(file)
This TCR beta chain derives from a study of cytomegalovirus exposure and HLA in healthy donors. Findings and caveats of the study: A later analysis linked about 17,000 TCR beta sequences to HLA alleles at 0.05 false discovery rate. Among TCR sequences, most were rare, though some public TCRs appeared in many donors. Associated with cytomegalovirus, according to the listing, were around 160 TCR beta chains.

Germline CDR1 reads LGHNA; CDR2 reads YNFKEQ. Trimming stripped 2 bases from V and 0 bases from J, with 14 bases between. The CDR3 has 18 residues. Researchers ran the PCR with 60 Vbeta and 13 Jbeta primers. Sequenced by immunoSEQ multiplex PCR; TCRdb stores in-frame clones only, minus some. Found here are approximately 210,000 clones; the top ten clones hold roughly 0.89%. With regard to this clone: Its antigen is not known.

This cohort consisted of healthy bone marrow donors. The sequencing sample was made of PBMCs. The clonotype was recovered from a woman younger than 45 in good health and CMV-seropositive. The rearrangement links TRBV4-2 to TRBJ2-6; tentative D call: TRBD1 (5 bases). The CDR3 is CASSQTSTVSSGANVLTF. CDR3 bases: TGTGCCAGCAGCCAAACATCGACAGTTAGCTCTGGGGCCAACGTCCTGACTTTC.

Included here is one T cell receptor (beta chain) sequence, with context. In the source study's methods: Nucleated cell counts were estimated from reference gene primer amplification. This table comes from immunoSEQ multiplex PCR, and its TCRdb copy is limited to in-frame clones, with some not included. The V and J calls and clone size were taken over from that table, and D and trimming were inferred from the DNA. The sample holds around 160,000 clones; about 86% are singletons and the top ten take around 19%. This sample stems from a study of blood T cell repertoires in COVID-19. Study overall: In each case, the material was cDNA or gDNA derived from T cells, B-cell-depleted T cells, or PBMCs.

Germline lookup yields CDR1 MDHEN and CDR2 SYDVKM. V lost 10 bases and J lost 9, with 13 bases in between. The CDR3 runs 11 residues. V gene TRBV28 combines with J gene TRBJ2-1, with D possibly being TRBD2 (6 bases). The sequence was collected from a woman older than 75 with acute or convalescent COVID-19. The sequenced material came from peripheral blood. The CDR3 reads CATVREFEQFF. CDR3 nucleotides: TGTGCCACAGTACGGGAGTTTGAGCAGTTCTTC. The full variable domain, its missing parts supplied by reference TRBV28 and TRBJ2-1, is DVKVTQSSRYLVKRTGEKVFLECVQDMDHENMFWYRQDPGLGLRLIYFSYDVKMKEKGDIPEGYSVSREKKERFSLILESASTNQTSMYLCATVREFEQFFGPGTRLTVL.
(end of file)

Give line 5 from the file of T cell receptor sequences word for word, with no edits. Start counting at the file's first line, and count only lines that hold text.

Germline lookup yields CDR1 MDHEN and CDR2 SYDVKM. V lost 10 bases and J lost 9, with 13 bases in between. The CDR3 runs 11 residues. V gene TRBV28 combines with J gene TRBJ2-1, with D possibly being TRBD2 (6 bases). The sequence was collected from a woman older than 75 with acute or convalescent COVID-19. The sequenced material came from peripheral blood. The CDR3 reads CATVREFEQFF. CDR3 nucleotides: TGTGCCACAGTACGGGAGTTTGAGCAGTTCTTC. The full variable domain, its missing parts supplied by reference TRBV28 and TRBJ2-1, is DVKVTQSSRYLVKRTGEKVFLECVQDMDHENMFWYRQDPGLGLRLIYFSYDVKMKEKGDIPEGYSVSREKKERFSLILESASTNQTSMYLCATVREFEQFFGPGTRLTVL.